I also want to thank vlogger Jashana for creating this tag, and to Paper Faerie for bringing this tag to my attention.

Top Ten Tuesday: Top Ten Frequently Used Words in Titles

(Top Ten Tuesday is a weekly meme hosted by The Artsy Reader Girl. The above picture was taken and altered by me for the purpose of this post.)

Hello Readers!

Before I hop into this post, I have to admit something. I thought this topic – a list of the top ten frequently used words in YA titles – was a bit odd. And I didn’t think I’d have much of a post. Instead of just skipping it I decided that I would do a little bit of research and come up with an awesome list.

And while I admittedly find it to be, not so much odd, but more so interesting topic, I scoured my Goodreads shelves for some frequently used words. Now while my research didn’t yield a lot, it did girl me solid two words that I can honestly say are a bit overused in YA titles.

Those (frequent) words are:And these are the results in which my research yielded:

Love & Girl

I scoured my “read” shelf on GoodReads, scanning for what seems like forever what words were used most frequently.  From the books I read a lot (not including titles that I haven’t read) I found eight (8) young adult titles that either feature the word love, or feature some form of the word.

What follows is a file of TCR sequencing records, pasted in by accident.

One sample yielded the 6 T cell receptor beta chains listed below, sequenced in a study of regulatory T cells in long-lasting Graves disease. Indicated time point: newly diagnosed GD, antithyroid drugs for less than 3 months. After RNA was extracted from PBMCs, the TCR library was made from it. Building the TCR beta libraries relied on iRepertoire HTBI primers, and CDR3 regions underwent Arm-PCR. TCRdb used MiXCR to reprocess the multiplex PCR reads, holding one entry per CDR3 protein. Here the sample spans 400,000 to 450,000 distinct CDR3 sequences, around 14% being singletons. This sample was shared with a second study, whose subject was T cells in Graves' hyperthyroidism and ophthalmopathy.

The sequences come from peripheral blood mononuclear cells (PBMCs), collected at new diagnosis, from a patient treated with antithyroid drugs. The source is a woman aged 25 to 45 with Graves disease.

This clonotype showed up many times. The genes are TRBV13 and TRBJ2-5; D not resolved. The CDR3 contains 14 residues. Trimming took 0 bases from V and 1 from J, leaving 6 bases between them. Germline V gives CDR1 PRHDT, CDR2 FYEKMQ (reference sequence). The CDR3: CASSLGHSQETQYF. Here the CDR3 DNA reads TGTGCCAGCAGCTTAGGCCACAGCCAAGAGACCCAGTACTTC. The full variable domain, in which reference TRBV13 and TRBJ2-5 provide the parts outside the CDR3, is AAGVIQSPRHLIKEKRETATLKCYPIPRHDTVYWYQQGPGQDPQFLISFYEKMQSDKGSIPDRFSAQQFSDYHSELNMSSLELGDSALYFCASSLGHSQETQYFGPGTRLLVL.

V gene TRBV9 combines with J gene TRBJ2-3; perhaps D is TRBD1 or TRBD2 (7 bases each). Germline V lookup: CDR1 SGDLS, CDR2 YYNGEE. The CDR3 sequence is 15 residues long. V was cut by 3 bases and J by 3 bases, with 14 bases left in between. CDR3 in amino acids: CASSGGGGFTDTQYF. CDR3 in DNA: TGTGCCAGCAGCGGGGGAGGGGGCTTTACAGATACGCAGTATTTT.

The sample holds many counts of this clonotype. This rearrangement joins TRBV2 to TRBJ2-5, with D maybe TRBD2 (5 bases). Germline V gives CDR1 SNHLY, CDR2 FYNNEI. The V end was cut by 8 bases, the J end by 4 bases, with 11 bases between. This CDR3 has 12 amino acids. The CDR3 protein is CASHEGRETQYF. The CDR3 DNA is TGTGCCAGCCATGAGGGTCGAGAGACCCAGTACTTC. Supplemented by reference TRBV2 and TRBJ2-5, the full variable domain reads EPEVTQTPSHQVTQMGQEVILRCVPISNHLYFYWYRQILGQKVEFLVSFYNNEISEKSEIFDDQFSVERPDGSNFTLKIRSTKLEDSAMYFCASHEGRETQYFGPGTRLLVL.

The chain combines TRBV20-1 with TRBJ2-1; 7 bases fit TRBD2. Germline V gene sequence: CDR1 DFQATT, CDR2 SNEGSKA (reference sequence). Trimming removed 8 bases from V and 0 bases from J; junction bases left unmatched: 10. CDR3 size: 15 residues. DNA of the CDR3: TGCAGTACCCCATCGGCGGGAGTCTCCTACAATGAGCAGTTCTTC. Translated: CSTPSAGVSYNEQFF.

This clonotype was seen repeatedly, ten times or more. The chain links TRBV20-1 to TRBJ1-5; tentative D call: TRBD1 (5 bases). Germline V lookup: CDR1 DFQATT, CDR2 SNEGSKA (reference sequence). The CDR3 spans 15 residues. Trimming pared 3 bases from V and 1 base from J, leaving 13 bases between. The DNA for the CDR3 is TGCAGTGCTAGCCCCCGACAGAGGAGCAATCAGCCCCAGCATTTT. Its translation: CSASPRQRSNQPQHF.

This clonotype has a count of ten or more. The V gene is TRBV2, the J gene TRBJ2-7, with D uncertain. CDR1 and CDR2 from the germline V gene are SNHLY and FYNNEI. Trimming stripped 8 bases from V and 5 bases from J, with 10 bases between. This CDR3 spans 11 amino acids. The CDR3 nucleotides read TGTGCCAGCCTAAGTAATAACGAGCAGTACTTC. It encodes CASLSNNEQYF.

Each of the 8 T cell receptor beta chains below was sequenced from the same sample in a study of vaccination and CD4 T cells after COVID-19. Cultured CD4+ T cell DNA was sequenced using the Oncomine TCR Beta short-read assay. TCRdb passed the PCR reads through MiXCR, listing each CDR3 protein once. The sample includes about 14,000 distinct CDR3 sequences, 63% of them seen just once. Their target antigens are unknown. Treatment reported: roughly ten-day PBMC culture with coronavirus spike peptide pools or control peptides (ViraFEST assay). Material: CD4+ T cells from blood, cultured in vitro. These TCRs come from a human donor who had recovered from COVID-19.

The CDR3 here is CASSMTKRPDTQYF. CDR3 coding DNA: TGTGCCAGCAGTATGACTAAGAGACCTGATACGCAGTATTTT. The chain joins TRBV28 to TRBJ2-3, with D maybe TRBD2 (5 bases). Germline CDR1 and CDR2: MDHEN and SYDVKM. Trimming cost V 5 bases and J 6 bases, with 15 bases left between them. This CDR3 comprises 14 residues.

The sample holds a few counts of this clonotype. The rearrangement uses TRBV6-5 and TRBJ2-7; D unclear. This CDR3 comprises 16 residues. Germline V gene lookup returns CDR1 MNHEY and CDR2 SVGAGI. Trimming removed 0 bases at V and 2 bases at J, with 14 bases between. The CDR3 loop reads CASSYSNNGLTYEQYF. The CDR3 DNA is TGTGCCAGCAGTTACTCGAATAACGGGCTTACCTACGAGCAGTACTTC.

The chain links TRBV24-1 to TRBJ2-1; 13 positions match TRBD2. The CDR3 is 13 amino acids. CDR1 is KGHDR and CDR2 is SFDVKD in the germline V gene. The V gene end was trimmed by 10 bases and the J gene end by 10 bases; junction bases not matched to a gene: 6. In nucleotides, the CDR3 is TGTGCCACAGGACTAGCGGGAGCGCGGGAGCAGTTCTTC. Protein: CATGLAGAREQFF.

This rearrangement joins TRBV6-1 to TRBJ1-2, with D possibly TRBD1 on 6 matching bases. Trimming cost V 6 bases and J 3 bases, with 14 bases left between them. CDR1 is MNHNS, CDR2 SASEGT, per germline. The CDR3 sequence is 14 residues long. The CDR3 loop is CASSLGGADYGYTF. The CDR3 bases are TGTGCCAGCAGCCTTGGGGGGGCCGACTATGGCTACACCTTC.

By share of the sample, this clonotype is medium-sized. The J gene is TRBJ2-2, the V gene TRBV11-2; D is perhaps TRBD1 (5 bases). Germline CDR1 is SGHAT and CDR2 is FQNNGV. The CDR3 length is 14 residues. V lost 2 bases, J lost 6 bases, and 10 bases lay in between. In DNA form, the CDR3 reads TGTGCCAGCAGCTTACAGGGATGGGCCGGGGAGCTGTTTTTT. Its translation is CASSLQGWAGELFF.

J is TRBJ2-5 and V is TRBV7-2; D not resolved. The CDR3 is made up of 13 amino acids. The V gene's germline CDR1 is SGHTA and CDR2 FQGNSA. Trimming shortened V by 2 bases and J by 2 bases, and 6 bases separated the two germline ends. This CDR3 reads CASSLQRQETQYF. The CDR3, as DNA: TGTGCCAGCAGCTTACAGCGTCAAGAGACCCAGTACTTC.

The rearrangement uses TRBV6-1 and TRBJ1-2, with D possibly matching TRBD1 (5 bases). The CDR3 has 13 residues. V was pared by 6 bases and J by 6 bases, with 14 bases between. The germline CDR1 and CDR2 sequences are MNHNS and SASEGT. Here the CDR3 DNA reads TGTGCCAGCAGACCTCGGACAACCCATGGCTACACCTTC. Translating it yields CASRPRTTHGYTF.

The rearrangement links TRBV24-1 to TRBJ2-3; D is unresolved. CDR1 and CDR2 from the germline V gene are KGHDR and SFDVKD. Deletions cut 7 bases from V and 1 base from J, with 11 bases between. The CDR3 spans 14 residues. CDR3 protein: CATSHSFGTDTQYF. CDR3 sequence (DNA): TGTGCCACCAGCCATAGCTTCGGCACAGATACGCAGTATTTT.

Love:

  • Love and Other Perishable Items
  • The Lovely Reckless
  • City Love
  • Famous in Love
  • The Statistical Probability of Love at First Sight
  • Falling in Love with English Boys
  • I’d Tell You I Love You, But Then I’d Have to Kill You.
  • Love, Stargirl

When I realized that the second word – girl – that my search yielded, I found a total of twelve (12) books with the word girl featured in some way, shape, or form in the title.

Girl:

  • Fangirl
  • The Firehorse Girl
  • Story of a Girl
  • The Coldest Girl in Coldtown
  • Girl of Nightmares
  • The Girl in the Wall
  • Revenge of the Girl with the Great Personality
  • New Girl
  • A Girl, A Ghost, and the Hollywood Hills
  • Living Dead Girl
  • Wintergirls
  • Wicked Girls